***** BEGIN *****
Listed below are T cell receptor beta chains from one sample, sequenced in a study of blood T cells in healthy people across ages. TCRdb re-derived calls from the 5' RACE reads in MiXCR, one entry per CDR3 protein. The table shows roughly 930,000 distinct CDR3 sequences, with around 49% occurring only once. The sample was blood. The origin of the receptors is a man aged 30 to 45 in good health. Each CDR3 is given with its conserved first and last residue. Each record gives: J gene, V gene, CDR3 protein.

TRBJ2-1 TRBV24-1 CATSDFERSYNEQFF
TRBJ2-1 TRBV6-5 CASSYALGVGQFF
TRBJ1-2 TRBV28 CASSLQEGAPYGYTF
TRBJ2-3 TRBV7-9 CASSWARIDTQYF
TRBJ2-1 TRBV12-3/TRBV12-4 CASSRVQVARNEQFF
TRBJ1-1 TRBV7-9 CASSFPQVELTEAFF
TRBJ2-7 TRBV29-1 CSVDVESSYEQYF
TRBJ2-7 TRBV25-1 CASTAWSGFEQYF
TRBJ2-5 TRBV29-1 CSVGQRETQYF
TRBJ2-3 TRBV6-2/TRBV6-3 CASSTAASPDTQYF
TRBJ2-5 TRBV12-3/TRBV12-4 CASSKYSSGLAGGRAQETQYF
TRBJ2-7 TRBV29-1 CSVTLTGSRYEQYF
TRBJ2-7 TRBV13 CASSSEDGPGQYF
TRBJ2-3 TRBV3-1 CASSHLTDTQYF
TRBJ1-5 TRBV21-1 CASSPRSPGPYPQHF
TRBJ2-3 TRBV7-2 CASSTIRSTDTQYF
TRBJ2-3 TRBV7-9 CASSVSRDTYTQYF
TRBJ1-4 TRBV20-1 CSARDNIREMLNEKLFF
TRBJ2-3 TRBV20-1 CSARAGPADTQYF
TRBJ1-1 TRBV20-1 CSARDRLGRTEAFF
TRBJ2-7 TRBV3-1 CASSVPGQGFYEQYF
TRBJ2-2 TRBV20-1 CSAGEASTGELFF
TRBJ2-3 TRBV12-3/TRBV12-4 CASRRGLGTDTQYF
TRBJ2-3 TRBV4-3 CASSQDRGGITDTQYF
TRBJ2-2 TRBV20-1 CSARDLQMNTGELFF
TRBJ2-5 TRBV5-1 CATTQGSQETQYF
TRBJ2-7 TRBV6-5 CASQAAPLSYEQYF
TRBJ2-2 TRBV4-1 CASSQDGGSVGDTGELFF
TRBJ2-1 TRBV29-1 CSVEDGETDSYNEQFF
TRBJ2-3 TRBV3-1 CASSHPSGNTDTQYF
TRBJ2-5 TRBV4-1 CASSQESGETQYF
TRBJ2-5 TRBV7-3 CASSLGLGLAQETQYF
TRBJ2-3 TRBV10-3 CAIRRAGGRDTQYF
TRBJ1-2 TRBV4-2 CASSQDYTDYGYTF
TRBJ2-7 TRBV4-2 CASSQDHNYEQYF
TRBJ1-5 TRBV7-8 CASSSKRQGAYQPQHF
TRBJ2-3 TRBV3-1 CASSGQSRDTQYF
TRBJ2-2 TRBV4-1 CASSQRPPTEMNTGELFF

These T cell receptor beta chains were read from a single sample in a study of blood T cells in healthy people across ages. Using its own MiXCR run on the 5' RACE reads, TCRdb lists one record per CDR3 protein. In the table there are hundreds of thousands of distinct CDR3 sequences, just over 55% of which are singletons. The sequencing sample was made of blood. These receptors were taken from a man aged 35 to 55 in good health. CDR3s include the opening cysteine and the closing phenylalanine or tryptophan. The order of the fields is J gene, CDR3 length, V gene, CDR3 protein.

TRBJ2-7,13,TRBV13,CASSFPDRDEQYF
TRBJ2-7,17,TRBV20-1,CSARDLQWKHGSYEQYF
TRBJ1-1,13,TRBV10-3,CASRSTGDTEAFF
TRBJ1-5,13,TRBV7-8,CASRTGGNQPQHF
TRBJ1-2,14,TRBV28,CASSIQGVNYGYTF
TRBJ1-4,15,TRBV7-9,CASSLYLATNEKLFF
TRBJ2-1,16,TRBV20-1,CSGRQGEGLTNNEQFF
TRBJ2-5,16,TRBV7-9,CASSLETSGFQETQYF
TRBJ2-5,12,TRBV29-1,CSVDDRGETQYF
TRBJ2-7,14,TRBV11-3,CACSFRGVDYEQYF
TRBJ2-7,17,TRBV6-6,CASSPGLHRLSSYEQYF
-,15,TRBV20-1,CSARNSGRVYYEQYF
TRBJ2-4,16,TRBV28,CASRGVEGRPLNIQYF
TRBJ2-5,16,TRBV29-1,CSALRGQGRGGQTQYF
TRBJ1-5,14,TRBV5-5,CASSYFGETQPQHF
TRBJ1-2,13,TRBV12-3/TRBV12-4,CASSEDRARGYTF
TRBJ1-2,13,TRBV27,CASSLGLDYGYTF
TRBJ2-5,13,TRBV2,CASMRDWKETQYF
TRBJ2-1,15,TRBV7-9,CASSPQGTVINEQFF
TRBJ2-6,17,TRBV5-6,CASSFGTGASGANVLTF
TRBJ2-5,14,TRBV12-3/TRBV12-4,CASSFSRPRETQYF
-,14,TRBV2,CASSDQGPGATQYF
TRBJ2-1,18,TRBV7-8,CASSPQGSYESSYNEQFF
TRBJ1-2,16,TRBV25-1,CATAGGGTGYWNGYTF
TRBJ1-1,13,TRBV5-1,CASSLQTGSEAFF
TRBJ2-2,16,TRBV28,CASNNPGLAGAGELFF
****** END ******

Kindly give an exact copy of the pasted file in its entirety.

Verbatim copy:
Listed below are T cell receptor beta chains from one sample, sequenced in a study of blood T cells in healthy people across ages. TCRdb re-derived calls from the 5' RACE reads in MiXCR, one entry per CDR3 protein. The table shows roughly 930,000 distinct CDR3 sequences, with around 49% occurring only once. The sample was blood. The origin of the receptors is a man aged 30 to 45 in good health. Each CDR3 is given with its conserved first and last residue. Each record gives: J gene, V gene, CDR3 protein.

TRBJ2-1 TRBV24-1 CATSDFERSYNEQFF
TRBJ2-1 TRBV6-5 CASSYALGVGQFF
TRBJ1-2 TRBV28 CASSLQEGAPYGYTF
TRBJ2-3 TRBV7-9 CASSWARIDTQYF
TRBJ2-1 TRBV12-3/TRBV12-4 CASSRVQVARNEQFF
TRBJ1-1 TRBV7-9 CASSFPQVELTEAFF
TRBJ2-7 TRBV29-1 CSVDVESSYEQYF
TRBJ2-7 TRBV25-1 CASTAWSGFEQYF
TRBJ2-5 TRBV29-1 CSVGQRETQYF
TRBJ2-3 TRBV6-2/TRBV6-3 CASSTAASPDTQYF
TRBJ2-5 TRBV12-3/TRBV12-4 CASSKYSSGLAGGRAQETQYF
TRBJ2-7 TRBV29-1 CSVTLTGSRYEQYF
TRBJ2-7 TRBV13 CASSSEDGPGQYF
TRBJ2-3 TRBV3-1 CASSHLTDTQYF
TRBJ1-5 TRBV21-1 CASSPRSPGPYPQHF
TRBJ2-3 TRBV7-2 CASSTIRSTDTQYF
TRBJ2-3 TRBV7-9 CASSVSRDTYTQYF
TRBJ1-4 TRBV20-1 CSARDNIREMLNEKLFF
TRBJ2-3 TRBV20-1 CSARAGPADTQYF
TRBJ1-1 TRBV20-1 CSARDRLGRTEAFF
TRBJ2-7 TRBV3-1 CASSVPGQGFYEQYF
TRBJ2-2 TRBV20-1 CSAGEASTGELFF
TRBJ2-3 TRBV12-3/TRBV12-4 CASRRGLGTDTQYF
TRBJ2-3 TRBV4-3 CASSQDRGGITDTQYF
TRBJ2-2 TRBV20-1 CSARDLQMNTGELFF
TRBJ2-5 TRBV5-1 CATTQGSQETQYF
TRBJ2-7 TRBV6-5 CASQAAPLSYEQYF
TRBJ2-2 TRBV4-1 CASSQDGGSVGDTGELFF
TRBJ2-1 TRBV29-1 CSVEDGETDSYNEQFF
TRBJ2-3 TRBV3-1 CASSHPSGNTDTQYF
TRBJ2-5 TRBV4-1 CASSQESGETQYF
TRBJ2-5 TRBV7-3 CASSLGLGLAQETQYF
TRBJ2-3 TRBV10-3 CAIRRAGGRDTQYF
TRBJ1-2 TRBV4-2 CASSQDYTDYGYTF
TRBJ2-7 TRBV4-2 CASSQDHNYEQYF
TRBJ1-5 TRBV7-8 CASSSKRQGAYQPQHF
TRBJ2-3 TRBV3-1 CASSGQSRDTQYF
TRBJ2-2 TRBV4-1 CASSQRPPTEMNTGELFF

These T cell receptor beta chains were read from a single sample in a study of blood T cells in healthy people across ages. Using its own MiXCR run on the 5' RACE reads, TCRdb lists one record per CDR3 protein. In the table there are hundreds of thousands of distinct CDR3 sequences, just over 55% of which are singletons. The sequencing sample was made of blood. These receptors were taken from a man aged 35 to 55 in good health. CDR3s include the opening cysteine and the closing phenylalanine or tryptophan. The order of the fields is J gene, CDR3 length, V gene, CDR3 protein.

TRBJ2-7,13,TRBV13,CASSFPDRDEQYF
TRBJ2-7,17,TRBV20-1,CSARDLQWKHGSYEQYF
TRBJ1-1,13,TRBV10-3,CASRSTGDTEAFF
TRBJ1-5,13,TRBV7-8,CASRTGGNQPQHF
TRBJ1-2,14,TRBV28,CASSIQGVNYGYTF
TRBJ1-4,15,TRBV7-9,CASSLYLATNEKLFF
TRBJ2-1,16,TRBV20-1,CSGRQGEGLTNNEQFF
TRBJ2-5,16,TRBV7-9,CASSLETSGFQETQYF
TRBJ2-5,12,TRBV29-1,CSVDDRGETQYF
TRBJ2-7,14,TRBV11-3,CACSFRGVDYEQYF
TRBJ2-7,17,TRBV6-6,CASSPGLHRLSSYEQYF
-,15,TRBV20-1,CSARNSGRVYYEQYF
TRBJ2-4,16,TRBV28,CASRGVEGRPLNIQYF
TRBJ2-5,16,TRBV29-1,CSALRGQGRGGQTQYF
TRBJ1-5,14,TRBV5-5,CASSYFGETQPQHF
TRBJ1-2,13,TRBV12-3/TRBV12-4,CASSEDRARGYTF
TRBJ1-2,13,TRBV27,CASSLGLDYGYTF
TRBJ2-5,13,TRBV2,CASMRDWKETQYF
TRBJ2-1,15,TRBV7-9,CASSPQGTVINEQFF
TRBJ2-6,17,TRBV5-6,CASSFGTGASGANVLTF
TRBJ2-5,14,TRBV12-3/TRBV12-4,CASSFSRPRETQYF
-,14,TRBV2,CASSDQGPGATQYF
TRBJ2-1,18,TRBV7-8,CASSPQGSYESSYNEQFF
TRBJ1-2,16,TRBV25-1,CATAGGGTGYWNGYTF
TRBJ1-1,13,TRBV5-1,CASSLQTGSEAFF
TRBJ2-2,16,TRBV28,CASNNPGLAGAGELFF